Most every nation has its legends of founders and pioneers, of promising shores and liberating revolutions. Australia, on the other hand, is a penal colony. Dating from the 1770s to the 1840s, its first arrivals and eldest grandfathers were at best, larrikins (Aussie slang, for a bloke who is always enjoying himself), and at worse, serious skeletons in the national attic. And yet, out of the ironic combination of easygoing pride and chip-on-shoulder shame that is part of the Australian character, the sandstone buildings of the penal colony era have become relics of Sydney’s convict past, sprinkled throughout today’s city, hiding in plain sight, strange and beautiful.
Cockatoo Island, sitting in the sparkling blue Sydney Harbour like some kind of stone boat, with some of the best uninterrupted views of the city and beyond, was once a penal settlement. Its flat dockyard, which had a reputation for the hard and strenuous labor that went on there, meets the steep vertical sandstone slope, which functioned as a bunker to the array of spaces immersed within, many once used as solitary confinement cells. Today, Cockatoo Island is a very different setting.
Every morning, I pass by the former Darlinghurst Gaol (that is jail in my language) just a block from where I live, nestled in what is now considered a seedy-chic neighborhood just at the edge of the Central Business District (CBD) and bordering some of the priciest postcodes in Sydney (Hyde Park, Surry Hills, Paddington, Woolloomooloo). From above, the jail is radial in plan, buildings centered around what was a chapel. An imposing and impressive sandstone wall fortifies a collection of buildings.
The entry gate, once the location of public hangings, sits across from ornate terrace houses, a new high-end residential development under construction, a fantastic café (Forbes and Burton) and is just a block from the bustling Oxford Street and Taylor Square, home to a variety of bars, shops and restaurants. The jail was turned over to the New South Wales Department of Education in the early 1920’s and today is open to the public operating as the National Art School. What an inspirational venue to study art! But even with the transformation of use, the ghost of Sydney’s convict past casts a shadow on the neighborhood.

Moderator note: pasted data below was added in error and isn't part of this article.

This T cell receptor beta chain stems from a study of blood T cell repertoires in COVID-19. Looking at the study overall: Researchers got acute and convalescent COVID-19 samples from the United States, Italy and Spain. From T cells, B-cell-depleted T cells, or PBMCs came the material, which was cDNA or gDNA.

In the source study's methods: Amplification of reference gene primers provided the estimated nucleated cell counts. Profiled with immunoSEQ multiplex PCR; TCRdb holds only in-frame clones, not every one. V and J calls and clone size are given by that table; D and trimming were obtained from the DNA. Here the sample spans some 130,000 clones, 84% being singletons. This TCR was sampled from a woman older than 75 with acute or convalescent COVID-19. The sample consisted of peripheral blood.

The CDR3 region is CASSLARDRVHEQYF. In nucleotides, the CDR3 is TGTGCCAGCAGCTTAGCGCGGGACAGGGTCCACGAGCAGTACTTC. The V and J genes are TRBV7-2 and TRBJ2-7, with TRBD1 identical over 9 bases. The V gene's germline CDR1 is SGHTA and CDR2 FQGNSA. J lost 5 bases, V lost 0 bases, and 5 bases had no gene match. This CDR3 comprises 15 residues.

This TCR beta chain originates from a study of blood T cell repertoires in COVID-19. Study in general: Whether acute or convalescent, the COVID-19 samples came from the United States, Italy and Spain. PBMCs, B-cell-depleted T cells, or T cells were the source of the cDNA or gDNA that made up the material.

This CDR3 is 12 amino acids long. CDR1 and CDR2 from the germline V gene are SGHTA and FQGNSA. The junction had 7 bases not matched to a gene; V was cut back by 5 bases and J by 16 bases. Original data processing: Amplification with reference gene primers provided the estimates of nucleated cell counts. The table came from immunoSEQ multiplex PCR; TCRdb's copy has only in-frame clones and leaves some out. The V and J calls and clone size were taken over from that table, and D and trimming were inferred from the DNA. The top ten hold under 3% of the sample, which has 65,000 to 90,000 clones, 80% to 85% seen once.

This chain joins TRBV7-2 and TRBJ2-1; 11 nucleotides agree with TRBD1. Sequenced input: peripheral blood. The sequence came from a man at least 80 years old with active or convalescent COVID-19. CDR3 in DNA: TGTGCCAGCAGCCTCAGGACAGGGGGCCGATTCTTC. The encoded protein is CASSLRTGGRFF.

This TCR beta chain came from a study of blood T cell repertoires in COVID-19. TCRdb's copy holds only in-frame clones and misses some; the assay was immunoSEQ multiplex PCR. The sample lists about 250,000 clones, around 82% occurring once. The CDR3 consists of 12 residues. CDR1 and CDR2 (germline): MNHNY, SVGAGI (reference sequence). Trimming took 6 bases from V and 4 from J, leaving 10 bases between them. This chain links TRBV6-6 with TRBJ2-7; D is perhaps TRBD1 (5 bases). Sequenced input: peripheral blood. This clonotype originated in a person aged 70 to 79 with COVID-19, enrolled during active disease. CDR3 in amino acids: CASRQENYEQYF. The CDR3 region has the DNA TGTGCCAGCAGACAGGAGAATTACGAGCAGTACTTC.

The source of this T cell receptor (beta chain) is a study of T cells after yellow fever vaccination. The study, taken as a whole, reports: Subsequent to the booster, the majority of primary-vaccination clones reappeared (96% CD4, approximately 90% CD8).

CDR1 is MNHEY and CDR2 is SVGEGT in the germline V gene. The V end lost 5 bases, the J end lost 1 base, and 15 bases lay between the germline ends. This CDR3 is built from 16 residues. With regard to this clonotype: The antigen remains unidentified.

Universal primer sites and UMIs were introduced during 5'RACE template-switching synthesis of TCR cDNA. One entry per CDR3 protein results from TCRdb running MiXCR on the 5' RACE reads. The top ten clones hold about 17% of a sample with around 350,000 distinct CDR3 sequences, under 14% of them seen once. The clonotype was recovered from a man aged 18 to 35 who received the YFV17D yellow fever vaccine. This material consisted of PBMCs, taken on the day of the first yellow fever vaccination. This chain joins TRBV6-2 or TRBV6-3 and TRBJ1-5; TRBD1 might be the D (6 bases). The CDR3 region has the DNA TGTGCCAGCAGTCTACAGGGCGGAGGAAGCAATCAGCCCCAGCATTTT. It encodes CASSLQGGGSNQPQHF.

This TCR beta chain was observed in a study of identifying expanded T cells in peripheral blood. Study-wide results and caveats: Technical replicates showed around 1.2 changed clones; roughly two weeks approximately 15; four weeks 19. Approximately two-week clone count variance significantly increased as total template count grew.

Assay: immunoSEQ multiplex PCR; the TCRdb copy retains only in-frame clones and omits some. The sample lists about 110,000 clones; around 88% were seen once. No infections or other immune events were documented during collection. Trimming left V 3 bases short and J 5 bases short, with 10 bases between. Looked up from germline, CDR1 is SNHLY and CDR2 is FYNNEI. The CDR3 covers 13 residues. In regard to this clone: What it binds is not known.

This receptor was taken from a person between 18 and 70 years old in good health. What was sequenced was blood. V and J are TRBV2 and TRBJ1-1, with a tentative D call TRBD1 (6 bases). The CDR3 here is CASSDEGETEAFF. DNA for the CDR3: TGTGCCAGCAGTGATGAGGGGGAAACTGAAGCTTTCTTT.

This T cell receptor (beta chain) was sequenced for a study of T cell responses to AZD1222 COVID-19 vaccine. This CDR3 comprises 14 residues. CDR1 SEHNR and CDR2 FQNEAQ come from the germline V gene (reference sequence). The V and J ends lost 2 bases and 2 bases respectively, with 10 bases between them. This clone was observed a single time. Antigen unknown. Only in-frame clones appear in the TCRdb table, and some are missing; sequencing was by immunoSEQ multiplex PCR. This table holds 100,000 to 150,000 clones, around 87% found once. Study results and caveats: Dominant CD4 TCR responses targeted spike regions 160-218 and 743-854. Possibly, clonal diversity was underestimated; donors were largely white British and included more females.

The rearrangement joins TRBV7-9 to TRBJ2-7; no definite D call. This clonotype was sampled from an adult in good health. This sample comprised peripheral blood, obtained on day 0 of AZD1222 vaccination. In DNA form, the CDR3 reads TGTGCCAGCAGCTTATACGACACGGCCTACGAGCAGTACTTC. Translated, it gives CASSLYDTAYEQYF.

Every once in a while I imagine the convicts that built so many of the buildings that surround me and wonder what brought them to this majestic island continent. Was it the loaf of bread they stole? Pick-pocketing? Were they part of the 166,000 shipped to the other side of the planet? Of course my moving to Sydney was a choice, and flying Qantas direct from Sydney, which I think is rough, has nothing on the eight-month journey that the first foreign settlers had to make (a decision made for them, not by choice). In their mind, they were entering the cruelest penitentiary on earth, deserted territory more than 14,000 miles away from their homeland. It was equivalent to a death sentence.
To give it a bit of context, it was January 26, 1788 (Jan 26 is now Australia Day), as the first British settlers were arriving, that New South Wales was established as a penal colony (I will save stories about the local indigenous population for another time). British jails were overcrowded and penal codes became stricter because of an increase in crimes. This newly found land was the perfect solution to a maximization of space. But unlike most prisons built like fortifications with guard’s surveillance as the design priority, this newly proclaimed land was itself the prison.
Those convicts arriving on fleets, mostly guilty of petty crimes punishable by death, had a surprising amount of personal freedoms. They first had to construct their dwellings (typically made from trees) and then tend to their work duties for Governor Arthur Philip (founder of the settlement that is now the city of Sydney) which included work in quarries chiseling the amazing sandstone blocks used in many early buildings and constructing the city’s infrastructure. It doesn’t sound too bad for what was considered a maximum security prison (Tasmania, aka “Australia’s Australia” , being the most maximum). Rather than being another body in a British jail these new settlers were made useful, working almost a nine-to-five job, hunting for their own food and constructing the foundation for the city of Sydney.